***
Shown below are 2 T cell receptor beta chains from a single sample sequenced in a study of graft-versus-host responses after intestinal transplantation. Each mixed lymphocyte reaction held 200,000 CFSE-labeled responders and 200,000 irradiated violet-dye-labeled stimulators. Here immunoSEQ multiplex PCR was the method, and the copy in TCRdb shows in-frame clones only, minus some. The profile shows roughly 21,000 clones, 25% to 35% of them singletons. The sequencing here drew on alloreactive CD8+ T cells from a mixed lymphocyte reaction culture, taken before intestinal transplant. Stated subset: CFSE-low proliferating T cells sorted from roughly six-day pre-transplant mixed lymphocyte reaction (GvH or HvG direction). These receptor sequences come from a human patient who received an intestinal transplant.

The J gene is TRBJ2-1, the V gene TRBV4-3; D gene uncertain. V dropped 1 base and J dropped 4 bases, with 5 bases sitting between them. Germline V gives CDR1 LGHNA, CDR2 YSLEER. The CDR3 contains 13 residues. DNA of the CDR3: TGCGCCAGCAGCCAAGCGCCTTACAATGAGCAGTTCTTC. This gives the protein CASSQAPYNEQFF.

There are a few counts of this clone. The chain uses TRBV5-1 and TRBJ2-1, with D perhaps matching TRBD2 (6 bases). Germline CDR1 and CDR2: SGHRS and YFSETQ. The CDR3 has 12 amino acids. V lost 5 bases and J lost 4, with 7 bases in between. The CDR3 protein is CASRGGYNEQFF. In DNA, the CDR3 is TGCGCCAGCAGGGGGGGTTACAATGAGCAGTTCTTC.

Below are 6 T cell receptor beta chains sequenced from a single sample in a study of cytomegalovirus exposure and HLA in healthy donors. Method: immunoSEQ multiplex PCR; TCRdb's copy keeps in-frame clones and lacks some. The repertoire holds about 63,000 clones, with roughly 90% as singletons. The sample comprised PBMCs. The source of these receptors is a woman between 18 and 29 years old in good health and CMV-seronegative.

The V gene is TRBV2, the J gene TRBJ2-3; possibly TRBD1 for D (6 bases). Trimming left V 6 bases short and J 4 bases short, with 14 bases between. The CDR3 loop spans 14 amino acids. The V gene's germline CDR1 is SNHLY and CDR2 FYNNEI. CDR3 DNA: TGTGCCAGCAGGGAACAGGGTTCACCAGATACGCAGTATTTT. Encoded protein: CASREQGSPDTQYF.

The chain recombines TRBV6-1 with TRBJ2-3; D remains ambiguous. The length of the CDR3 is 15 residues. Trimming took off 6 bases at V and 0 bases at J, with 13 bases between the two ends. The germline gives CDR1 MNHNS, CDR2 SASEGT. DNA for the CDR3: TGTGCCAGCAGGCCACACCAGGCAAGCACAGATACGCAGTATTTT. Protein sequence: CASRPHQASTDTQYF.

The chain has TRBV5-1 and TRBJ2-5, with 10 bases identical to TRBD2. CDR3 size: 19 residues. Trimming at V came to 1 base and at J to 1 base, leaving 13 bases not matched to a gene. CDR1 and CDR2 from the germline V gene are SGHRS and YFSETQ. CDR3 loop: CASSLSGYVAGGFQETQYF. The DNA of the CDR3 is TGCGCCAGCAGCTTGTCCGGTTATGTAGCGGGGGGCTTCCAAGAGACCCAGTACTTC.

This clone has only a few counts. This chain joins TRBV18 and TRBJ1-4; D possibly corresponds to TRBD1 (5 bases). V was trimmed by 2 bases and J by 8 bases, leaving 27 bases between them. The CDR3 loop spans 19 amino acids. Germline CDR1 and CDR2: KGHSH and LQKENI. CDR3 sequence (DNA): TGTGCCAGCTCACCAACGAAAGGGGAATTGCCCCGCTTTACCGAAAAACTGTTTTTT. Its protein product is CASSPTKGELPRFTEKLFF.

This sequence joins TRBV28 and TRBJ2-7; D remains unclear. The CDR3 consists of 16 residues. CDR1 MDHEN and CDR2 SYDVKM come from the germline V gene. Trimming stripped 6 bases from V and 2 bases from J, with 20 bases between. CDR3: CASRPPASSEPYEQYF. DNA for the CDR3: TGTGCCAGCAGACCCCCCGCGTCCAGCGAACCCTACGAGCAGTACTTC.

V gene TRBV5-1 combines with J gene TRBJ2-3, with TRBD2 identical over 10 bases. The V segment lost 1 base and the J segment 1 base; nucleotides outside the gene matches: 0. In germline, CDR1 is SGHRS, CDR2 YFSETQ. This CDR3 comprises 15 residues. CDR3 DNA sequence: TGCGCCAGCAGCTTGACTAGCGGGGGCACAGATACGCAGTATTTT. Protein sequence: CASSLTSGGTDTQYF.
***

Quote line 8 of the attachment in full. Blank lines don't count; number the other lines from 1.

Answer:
This clone has only a few counts. This chain joins TRBV18 and TRBJ1-4; D possibly corresponds to TRBD1 (5 bases). V was trimmed by 2 bases and J by 8 bases, leaving 27 bases between them. The CDR3 loop spans 19 amino acids. Germline CDR1 and CDR2: KGHSH and LQKENI. CDR3 sequence (DNA): TGTGCCAGCTCACCAACGAAAGGGGAATTGCCCCGCTTTACCGAAAAACTGTTTTTT. Its protein product is CASSPTKGELPRFTEKLFF.